Time: Saturday, July 18, 2015 1-4 p.m.
Location: Emily Dickinson Museum lawn (in case of rain, most actitivities will take place indoor at First Congregational Church, across the street from the Museum at 165 Main Street)
Fee: $5 for families, EDM Members/Families FREE. Activity fees where noted below.
The Circus is coming to the museum grounds! On Saturday, July 18, the Emily Dickinson Museum will present its annual “Creatures of Bliss and Mystery: A 19th-Century Children’s Circus,” from 1 to 4 pm on the Emily Dickinson Museum lawn. Especially perfect for children ages 3 to 10 (accompanied by adults), this event is open to the public and $5 for families and FREE for EDM Members.
Join Emily, the Fairy Queen from The Emily Dickinson Project for an Imaginary Tea Party and folksongs at 1:15 p.m. in the garden At 2:15 p.m. be inspired by the words of young writers from the “Writing with Miss Emily” camp, a program for children at the Jones Library who will read from their recent works. At 3:00 p.m., join Tim Van Egmond for lively tales and songs near the great white oak tree!
Throughout the afternoon, visitors are invited to walk the “tightrope,” balance on stilts, and perfect their aim at ring toss. A face-painting booth will run through the afternoon for $3/person. Children can also fashion crowns to wear and flags to wave during the Parade Around the Grounds, which begins at 3:45 pm.
Guided visits to the poet’s bedroom will be offered throughout the afternoon (see schedule below). Especially appropriate for young children, the fifteen-minute tours introduce visitors to Emily Dickinson and her poetry in the room most associated with her and her work. Tickets are required and will be available at the event welcome table on a first-come, first-served basis. The cost per ticket is $1 (children must be accompanied by an adult). In addition, the Museum will offer its regular schedule of guided tours from 10 am to 5 pm.
1:15 p.m. Imaginary Tea Party and Folksongs with Emily, the Fairy Queen from The Emily Dickinson Project
1:45 p.m. A Visit to Emily Dickinson’s Bedroom*
2:15 p.m. Poetry Readings from “Writing with Miss Emily” Campers
2:45 p.m. A Visit to Emily Dickinson’s Bedroom*
3:00 pm Tim Van Egmond Stories & Songs
3:45 pm Parade Around the Grounds
*Tickets required; fee of $1 per ticket. Available from welcome table on first-first come, first-served basis.
Email edmprograms[at]emilydickinsonmuseum.org or call 413-542-2034.
About the Performers
The Fairy Queen is played by Emily Taradash. Emily is thrilled to be returning to Amherst as a performer after completing her MFA in Costume Design from University of Massachusetts in 2014. Since then, Emily has worked as Associate Producer for the 9th Annual Provincetown Tennessee Williams Festival, Wardrobe Assistant on “Circus in Winter” with the Goodspeed Opera Company and Guest Artist in Costume Design at Connecticut College.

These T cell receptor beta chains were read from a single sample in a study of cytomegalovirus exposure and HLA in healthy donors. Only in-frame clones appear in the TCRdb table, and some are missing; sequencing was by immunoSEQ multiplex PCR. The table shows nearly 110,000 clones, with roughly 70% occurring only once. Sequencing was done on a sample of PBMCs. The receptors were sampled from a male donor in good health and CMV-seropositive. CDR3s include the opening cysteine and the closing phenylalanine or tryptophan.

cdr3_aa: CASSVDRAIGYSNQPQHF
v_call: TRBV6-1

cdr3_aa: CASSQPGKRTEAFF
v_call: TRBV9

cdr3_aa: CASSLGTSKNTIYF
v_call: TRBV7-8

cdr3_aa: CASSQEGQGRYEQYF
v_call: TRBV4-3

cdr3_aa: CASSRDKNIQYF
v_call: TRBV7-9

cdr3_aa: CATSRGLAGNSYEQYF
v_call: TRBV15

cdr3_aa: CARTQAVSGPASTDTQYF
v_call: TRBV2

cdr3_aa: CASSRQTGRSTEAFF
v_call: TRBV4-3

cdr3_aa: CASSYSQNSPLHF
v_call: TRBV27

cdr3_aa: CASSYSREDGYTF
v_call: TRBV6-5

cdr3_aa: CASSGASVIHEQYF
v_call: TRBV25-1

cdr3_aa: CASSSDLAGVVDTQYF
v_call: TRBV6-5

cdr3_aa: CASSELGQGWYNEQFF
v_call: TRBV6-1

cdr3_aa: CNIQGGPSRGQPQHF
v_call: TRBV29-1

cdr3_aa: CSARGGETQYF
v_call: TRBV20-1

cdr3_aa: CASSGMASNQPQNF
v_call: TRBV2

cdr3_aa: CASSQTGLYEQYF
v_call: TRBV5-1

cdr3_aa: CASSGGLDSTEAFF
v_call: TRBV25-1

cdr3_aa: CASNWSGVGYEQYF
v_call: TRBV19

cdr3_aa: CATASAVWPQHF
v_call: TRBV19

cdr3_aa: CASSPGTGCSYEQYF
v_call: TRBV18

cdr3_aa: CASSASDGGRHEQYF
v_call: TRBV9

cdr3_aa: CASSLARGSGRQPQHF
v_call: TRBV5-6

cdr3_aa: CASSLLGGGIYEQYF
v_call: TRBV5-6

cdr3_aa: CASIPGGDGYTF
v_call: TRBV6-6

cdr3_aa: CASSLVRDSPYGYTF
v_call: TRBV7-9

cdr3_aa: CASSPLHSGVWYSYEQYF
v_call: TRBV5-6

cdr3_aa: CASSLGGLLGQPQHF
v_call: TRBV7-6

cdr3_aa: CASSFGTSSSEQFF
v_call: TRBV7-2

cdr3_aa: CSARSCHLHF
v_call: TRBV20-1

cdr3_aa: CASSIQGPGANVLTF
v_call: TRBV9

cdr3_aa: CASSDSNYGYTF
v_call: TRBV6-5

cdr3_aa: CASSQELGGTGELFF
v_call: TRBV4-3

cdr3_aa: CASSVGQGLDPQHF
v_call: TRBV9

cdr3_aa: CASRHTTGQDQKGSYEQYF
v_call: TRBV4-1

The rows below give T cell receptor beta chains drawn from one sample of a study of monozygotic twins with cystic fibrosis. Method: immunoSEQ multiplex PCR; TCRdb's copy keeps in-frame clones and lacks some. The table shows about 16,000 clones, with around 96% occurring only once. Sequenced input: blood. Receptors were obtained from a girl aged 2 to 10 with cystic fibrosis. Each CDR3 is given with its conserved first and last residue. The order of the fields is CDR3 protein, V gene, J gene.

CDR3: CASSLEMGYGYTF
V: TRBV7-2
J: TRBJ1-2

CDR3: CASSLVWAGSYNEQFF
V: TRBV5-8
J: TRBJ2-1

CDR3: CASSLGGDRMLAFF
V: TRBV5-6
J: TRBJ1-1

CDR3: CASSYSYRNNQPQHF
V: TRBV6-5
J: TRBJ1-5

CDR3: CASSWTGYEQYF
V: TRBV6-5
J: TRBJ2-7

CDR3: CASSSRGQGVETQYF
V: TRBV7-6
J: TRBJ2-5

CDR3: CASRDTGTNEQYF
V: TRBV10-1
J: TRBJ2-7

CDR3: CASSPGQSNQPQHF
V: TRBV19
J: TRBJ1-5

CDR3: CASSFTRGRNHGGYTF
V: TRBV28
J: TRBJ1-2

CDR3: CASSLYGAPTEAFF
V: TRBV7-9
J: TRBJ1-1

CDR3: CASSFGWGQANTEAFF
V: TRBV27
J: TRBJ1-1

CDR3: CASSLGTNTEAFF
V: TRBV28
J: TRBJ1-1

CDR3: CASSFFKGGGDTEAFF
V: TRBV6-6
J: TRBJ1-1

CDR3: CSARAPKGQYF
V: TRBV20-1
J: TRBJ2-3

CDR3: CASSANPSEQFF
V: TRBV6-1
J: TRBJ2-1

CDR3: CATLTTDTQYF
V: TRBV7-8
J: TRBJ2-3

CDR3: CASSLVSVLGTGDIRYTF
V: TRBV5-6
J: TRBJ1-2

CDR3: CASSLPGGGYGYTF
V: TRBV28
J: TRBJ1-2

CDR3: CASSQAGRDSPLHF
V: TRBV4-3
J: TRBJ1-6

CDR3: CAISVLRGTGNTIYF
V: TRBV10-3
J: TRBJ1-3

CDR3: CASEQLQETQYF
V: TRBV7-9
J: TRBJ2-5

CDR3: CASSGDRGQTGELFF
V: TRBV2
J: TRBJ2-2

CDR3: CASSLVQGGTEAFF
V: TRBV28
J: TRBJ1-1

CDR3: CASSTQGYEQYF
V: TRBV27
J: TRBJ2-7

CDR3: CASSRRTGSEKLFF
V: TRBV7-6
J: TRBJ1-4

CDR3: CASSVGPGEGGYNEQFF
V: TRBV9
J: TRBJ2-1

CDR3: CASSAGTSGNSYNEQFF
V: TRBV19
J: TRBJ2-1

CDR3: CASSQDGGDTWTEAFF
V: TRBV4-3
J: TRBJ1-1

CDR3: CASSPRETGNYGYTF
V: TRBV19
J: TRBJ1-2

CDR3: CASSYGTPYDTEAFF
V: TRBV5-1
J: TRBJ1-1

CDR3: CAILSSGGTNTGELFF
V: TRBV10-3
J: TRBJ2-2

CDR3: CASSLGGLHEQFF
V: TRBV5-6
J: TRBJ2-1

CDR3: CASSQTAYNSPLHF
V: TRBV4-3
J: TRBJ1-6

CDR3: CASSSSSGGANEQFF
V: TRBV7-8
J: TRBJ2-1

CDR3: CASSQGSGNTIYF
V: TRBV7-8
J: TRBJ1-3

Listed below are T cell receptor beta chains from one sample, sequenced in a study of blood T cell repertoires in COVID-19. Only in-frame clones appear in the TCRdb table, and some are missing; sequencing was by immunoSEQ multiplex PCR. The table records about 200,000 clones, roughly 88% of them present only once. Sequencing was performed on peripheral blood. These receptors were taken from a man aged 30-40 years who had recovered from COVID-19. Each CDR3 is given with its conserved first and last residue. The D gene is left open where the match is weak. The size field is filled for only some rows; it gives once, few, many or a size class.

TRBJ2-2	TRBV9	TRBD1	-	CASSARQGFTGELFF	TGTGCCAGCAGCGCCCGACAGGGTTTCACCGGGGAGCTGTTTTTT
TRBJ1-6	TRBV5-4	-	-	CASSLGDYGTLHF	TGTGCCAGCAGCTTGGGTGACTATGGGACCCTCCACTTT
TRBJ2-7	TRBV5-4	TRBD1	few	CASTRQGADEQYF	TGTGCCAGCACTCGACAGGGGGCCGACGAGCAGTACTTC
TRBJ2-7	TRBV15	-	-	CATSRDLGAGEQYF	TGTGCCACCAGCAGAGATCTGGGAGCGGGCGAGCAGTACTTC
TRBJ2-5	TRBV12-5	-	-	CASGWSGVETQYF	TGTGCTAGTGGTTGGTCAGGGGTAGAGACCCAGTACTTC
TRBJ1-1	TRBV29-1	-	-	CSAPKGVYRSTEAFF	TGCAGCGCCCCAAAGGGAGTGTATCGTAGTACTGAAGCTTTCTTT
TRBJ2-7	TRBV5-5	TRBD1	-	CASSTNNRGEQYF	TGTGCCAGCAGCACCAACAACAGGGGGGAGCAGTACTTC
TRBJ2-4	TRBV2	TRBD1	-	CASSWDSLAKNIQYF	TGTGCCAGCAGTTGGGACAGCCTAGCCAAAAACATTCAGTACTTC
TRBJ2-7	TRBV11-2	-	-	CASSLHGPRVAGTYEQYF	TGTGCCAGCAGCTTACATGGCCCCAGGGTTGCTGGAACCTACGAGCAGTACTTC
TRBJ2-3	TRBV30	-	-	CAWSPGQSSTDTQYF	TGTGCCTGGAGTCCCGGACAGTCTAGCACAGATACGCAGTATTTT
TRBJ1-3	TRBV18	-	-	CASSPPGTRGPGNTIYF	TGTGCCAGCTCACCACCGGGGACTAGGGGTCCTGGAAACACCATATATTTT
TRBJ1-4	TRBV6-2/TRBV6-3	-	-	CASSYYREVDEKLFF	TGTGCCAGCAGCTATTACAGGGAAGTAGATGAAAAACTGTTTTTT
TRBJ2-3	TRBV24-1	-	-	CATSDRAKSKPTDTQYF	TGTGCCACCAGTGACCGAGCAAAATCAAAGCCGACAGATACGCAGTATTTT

A co-production of The Emily Dickinson Museum and TheatreTruck, The Emily Dickinson Project takes place in the poet’s home, tracing moments of her life through a journey from room to room. In this production, multiple “Variations” of Dickinson are offered, each character highlighting an aspect of the unique voice that makes up the single persona of the poet. The production runs from Wednesday-Sunday evenings from July 15-August 2, 2015. For more information about TheatreTruck and The Emily Dickinson Project, visit their website.
Folksinger and storyteller Tim Van Egmond has been delighting audiences all over the country, weaving together tales and tunes. He performs on a variety of traditional instruments, including the hammered dulcimer, conga drum, guitar and limberjack (a dancing wooden rhythm puppet). His dynamic style makes stories come alive, and his gift for encouraging participation makes for high-spirited programs.
About the Event
The title of the Museum’s annual event, “Creatures of Bliss and Mystery,” comes from recollections of a home-grown circus produced by Emily Dickinson’s niece and nephews: “It never occurred to us that we were not creatures of bliss and mystery—that the Ringmaster was really Ned with trousers tucked into rubber boots, cracking his whip and making jokes with the clown, Will Mather in private life, stuffed out with a pillow, red spots painted on his face, —or that the performance was a bit less dazzling than the one we had seen the day before, —especially if Ned sang his circus song picked up from the real ring.”